It was another day for the history books. On Tuesday, Donald Trump became the first former president to be indicted on criminal charges. (Although it turns out that Ulysses Grant was the first president to be arrested. The charge was speeding in his carriage and Grant was in office at the time.) The Former Guy flew to New York to turn himself in and be arraigned. Those expecting a white Bronco scenario or a standoff at Mar-a-Lago were disappointed.
The indictment was unsealed after the hearing and is now available online. Reports from the courtroom say that the former president was uncharacteristically quiet during the proceeding. The 34-count indictment charges Trump with falsifying business records in the first degree in violation of Penal Law 175.10. Thirty-four times.
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I’m not going to run down the laundry list of indictments. The real details of the case are in the Statement of Facts, which is a shorter document that is also available online.
The prosecution’s case is similar to what many observers speculated about over the past few weeks. The core of the case is that Donald Trump arranged to have Michael Cohen, “Lawyer A,” pay off Stormy Daniels to keep quiet about their affair. Trump reimbursed Cohen and fraudulently described the payments as legal fees in the records of the Donald J. Trump Revocable Trust.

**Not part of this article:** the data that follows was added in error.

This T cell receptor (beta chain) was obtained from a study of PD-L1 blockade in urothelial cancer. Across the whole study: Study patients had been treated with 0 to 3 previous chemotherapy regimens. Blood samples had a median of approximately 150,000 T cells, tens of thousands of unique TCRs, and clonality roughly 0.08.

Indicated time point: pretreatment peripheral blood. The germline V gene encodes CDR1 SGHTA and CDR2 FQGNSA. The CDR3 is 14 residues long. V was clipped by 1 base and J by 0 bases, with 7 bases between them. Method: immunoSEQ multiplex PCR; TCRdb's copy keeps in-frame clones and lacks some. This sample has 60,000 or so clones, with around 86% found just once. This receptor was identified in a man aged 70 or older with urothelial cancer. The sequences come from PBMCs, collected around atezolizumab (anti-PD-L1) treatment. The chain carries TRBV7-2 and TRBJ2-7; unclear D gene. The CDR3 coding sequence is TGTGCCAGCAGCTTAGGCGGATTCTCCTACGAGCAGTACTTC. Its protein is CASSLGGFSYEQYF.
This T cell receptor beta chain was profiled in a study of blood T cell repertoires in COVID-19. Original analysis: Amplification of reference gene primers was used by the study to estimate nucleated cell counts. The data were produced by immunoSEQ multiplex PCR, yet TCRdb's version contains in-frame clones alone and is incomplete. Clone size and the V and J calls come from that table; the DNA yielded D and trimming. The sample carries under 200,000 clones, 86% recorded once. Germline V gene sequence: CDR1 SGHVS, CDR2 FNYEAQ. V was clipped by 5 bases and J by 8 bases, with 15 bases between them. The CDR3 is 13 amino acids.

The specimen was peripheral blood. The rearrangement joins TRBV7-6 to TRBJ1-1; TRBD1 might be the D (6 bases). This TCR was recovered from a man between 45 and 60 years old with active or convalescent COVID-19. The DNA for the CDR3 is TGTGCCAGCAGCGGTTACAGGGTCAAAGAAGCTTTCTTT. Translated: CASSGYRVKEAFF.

But wait! There’s more.
The statement also details a series of similar arrangements with David Pecker, the former head of the parent company of the National Enquirer, who is referred to as “AMI CEO.” In a Trump Tower meeting in 2015, Pecker allegedly agreed to be the “eyes and ears” for the Trump campaign and look for negative stories.
Per DA Bragg’s findings, Pecker found at least three such stories. The first was a claim by a doorman in the fall of 2015 that Trump had fathered a child out of wedlock. The second was a claim in June 2016 by Woman 1, Karen McDougal, that she had an affair with Donald Trump. The third allegation, in October 2016, was Stormy Daniels's claim of an affair. AMI paid the doorman and McDougal, allegedly making false records about the transactions.
As is well known at this point, Michael Cohen made the payment to Daniels. Interestingly, paragraph 19 of the statement states that Trump instructed Cohen to delay the transaction until after the election. After the election, “they could avoid paying altogether because at that point it would not matter if the story became public.”
If Bragg can specifically point to evidence that shows that the coverup was related to the election, that motive is important in establishing the link to campaign finance law. It also helps to eliminate Trump’s defense that the coverup was for family or marital reasons rather than due to the election.
Paragraphs 25 and 26 note that Cohen’s reimbursement included payment for another matter as well. The two payments totaled $180,000, but the payment was doubled so that Cohen “would be left with $180,000 after paying approximately 50 percent in taxes.” A $60,000 bonus was added for a total of $420,000, paid in twelve installments of $35,000. These payments were rendered after Cohen sent bills for legal services to the Trump Organization, but Trump never had Cohen on retainer.